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Bank Austria Purchasing Managers' index in September:
Austria's industry still full of energy

  • Bank Austria Purchasing Managers' Index slightly rises again in September
  • Improved orders situation keeps production growth high
  • Strongest increase in jobs in almost three years
  • Cost situation deteriorates over one year ago
  • Strong industrial dynamics allow for economic growth of 1.9 per cent in 2010

The Austrian industry is starting autumn which much force. "New business picked up again considerably in September, order backlogs have grown rapidly", Helmut Bernkopf, Bank Austria Board Member responsible for Corporate & Investment Banking, describes the most important event of the latest Bank Austria Purchasing Managers' Index for Austria's industry. "Staff capacities have been increased significantly in order to cope with the constant increase in production. The recovery of the domestic industry continues to be fast and still pushes the upward trend of the entire economy in the current year", adds Bank Austria Chief Economist Stefan Bruckbauer. 
Following the considerable decline in the previous month, the overall indicator of the latest survey shows a slight upward trend. "With a value of 56.1, the Bank Austria Purchasing Managers' Index does not reach the record values of early summer in September but still is considerably higher than the average of many years. Moreover, the indicator has been above the growth threshold of 50 points for ten months now, thus indicating not only the strong dynamic development but also the considerable robustness of the upturn in the sector", Mr  Bruckbauer says.

The economic upturn of Austria's industry mainly comes from abroad. "Significantly increasing demand from Western Europe has made new business rise considerably in September. Due to the great dynamic development with regard to orders, Austrian entrepreneurs have raised their production performance considerably again", Mr Bruckbauer says. The new business volume has been increasing constantly for fifteen months now, leading to an expansion of the Austrian industrial production.

Given the utilisation in the sector, which has meanwhile increased to almost reach the level before the crisis, domestic industrial companies hired new staff again in September. "The constant increase in incoming orders and the strong growth of order backlogs have created new jobs in Austria for six months now. The creation of new jobs was stronger in September than ever before in the past three years", says Bank Austria Economist Walter Pudschedl. Last year, however, a total of almost 37,000 jobs were cut. According to seasonally adjusted data, the number of people working in Austria's industry is more than 8,000 higher at the end of the summer than at the turn of the year 2009/2010. Moreover, the extraordinarily high dynamic development in the field of employment indicates that the industry is increasingly hiring subcontracted workers in order to be able to react to rising production needs in a flexible way.  

In order to be able to adjust to the improved order situation, Austrian industrial enterprises have strongly increased their purchasing volumes. "Delivery problems as a result of strong demand for raw material as well as capacity bottlenecks at suppliers made purchasing prices rise above average in September, although the increase was slightly smaller than in the previous month. Due to strong competition, however, the considerable increase in purchasing cost could not be passed on to selling prices completely", Mr Pudschedl says. The cost environment of the domestic industry deteriorated again in September – a constant development for one year now.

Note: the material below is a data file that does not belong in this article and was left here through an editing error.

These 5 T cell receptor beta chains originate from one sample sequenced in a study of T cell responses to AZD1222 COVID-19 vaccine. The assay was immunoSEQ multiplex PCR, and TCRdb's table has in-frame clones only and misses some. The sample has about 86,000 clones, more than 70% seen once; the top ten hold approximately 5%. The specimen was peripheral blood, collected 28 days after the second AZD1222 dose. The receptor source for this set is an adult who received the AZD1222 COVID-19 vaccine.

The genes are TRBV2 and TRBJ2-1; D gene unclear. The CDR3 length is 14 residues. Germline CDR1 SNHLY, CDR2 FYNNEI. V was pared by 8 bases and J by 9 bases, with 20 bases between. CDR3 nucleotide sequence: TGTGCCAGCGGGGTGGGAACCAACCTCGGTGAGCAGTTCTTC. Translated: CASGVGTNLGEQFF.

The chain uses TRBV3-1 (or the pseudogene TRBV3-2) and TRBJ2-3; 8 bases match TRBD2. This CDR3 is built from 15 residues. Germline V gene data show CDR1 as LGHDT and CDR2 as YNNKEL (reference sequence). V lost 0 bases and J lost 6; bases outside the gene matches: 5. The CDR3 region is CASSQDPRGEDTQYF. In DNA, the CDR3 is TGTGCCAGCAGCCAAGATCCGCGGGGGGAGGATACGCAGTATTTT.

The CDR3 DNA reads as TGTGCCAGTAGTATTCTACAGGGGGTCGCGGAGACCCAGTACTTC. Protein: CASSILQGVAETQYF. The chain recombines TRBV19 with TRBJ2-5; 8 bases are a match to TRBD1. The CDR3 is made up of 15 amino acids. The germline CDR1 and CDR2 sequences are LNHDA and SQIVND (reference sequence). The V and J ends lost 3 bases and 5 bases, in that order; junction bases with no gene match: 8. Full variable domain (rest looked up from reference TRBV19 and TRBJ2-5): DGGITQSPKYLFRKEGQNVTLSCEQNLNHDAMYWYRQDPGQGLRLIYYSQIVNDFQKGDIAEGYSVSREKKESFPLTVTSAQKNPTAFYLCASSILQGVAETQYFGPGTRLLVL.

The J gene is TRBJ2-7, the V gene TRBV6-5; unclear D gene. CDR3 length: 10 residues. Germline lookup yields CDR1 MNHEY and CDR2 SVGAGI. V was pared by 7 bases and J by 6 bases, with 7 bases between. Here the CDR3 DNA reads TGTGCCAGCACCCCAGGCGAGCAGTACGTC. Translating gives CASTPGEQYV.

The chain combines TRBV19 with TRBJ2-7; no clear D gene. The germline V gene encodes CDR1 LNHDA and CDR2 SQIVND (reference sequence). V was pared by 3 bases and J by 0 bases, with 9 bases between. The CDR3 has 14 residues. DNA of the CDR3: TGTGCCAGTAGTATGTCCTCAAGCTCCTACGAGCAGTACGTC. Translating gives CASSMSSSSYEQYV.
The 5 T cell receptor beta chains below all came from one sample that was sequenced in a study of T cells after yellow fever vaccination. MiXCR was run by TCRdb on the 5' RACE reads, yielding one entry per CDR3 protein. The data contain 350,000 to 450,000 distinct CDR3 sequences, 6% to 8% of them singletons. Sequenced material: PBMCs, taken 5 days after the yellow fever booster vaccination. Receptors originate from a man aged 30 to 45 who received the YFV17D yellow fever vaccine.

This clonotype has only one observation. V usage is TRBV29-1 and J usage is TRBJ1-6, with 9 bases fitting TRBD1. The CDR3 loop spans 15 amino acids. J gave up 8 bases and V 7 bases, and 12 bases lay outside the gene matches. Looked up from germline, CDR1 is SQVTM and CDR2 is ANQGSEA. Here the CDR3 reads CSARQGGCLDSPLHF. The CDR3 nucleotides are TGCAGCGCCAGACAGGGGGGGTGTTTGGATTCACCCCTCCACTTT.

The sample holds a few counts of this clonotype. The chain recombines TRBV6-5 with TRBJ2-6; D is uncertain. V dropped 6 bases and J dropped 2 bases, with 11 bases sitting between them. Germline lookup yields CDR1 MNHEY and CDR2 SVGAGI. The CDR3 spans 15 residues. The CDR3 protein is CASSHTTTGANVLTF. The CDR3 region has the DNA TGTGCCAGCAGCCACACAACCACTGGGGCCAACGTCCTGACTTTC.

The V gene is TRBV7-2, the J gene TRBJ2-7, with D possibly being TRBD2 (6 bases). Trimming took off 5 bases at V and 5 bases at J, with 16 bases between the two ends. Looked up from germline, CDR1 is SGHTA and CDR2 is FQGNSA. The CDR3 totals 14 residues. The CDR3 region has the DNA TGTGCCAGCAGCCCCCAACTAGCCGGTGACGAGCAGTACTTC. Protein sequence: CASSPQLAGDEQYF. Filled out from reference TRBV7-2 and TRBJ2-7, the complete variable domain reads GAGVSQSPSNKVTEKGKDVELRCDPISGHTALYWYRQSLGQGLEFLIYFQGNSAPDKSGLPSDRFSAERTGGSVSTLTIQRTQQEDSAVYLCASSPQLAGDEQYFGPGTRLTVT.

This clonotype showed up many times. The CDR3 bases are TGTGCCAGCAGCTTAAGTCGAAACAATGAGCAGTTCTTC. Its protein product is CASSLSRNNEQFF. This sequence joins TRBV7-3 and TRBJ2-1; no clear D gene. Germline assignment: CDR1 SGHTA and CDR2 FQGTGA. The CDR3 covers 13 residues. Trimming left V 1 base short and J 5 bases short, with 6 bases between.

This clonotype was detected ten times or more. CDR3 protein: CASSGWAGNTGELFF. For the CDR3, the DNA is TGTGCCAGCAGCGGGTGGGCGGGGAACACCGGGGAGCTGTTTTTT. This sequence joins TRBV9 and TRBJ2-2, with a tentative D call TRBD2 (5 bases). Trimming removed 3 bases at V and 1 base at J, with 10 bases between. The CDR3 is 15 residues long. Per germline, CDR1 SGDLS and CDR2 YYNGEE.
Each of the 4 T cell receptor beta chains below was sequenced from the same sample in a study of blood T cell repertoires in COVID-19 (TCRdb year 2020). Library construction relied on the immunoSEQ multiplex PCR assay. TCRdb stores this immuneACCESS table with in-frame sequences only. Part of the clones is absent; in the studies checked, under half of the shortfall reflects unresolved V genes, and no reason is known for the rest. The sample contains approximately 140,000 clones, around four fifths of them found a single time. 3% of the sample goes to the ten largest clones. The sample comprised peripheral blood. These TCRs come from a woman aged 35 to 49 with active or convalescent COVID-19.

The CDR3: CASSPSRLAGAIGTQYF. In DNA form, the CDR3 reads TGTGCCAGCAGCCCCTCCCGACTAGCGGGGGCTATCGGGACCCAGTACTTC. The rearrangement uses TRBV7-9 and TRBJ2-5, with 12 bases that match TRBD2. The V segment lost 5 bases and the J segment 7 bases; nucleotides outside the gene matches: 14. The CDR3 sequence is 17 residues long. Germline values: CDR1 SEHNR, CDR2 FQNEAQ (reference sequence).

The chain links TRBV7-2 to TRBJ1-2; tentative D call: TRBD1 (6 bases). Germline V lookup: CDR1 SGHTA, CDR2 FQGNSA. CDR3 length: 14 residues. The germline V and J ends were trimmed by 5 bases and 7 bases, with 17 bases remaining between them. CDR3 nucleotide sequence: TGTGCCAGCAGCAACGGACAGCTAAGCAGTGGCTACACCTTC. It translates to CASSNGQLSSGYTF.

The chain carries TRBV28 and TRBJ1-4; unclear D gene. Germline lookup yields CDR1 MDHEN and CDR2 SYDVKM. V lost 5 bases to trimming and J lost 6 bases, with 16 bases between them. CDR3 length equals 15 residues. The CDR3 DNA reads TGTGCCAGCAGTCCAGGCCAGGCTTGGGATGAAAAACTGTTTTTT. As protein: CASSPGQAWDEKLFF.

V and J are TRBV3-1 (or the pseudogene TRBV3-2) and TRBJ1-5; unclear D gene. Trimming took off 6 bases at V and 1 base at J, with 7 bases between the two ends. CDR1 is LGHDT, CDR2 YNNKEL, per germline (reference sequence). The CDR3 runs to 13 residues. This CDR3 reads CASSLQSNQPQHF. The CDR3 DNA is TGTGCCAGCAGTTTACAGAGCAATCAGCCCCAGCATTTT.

At the moment, the Austrian industry is particulalry benefiting from the strong dynamic development of foreign demand. "Austrian industrial sectors, which are in a good position and competitive on international level, have maintained their excellent position in international markets after the crisis. In the wake of the German industrial counterparts, recovery meanwhile is stronger and longer than expected given the global framework conditions", Mr Bruckbauer says. The relation between the new order index and the index for stocks of purchases, which has been a very expressive indicator for  assessing the industry's economic situation in the past, indicates that the dynamic phase seems to be behind us already but an abrupt end of the upturn in the sector is not in sight. The austrian industry will continue its course of expansion in the next few months as well. "We meanwhile expect real industrial growth of 6 per cent at least in 2010. The sector thus pushes the development of the overall economy considerably. For the full year of 2010, we expect economic growth of 1.9 per cent in Austria thanks to the export-oriented industry", Mr Bruckbauer emphasizes.

Remark: PMI values beyond 50.0 refer to growth over the previous months; values below 50.0 indicate a decline. The more values deviate from 50.0, the bigger is the trend of growth or decline. This release includes the original data from the monthly survey among purchasing managers of Austria's industry, having been sponsored by Bank Austria and carried out by Markit Economics under the patronage of the ÖPWZ since October 1998.

 charts (PDF; 85 KB)

For further inquiries: Bank Austria Economics & Market Analysis Austria
   Walter Pudschedl, Tel. 05 05 05 / 41957;
   E-Mail: walter.pudschedl@unicreditgroup.at

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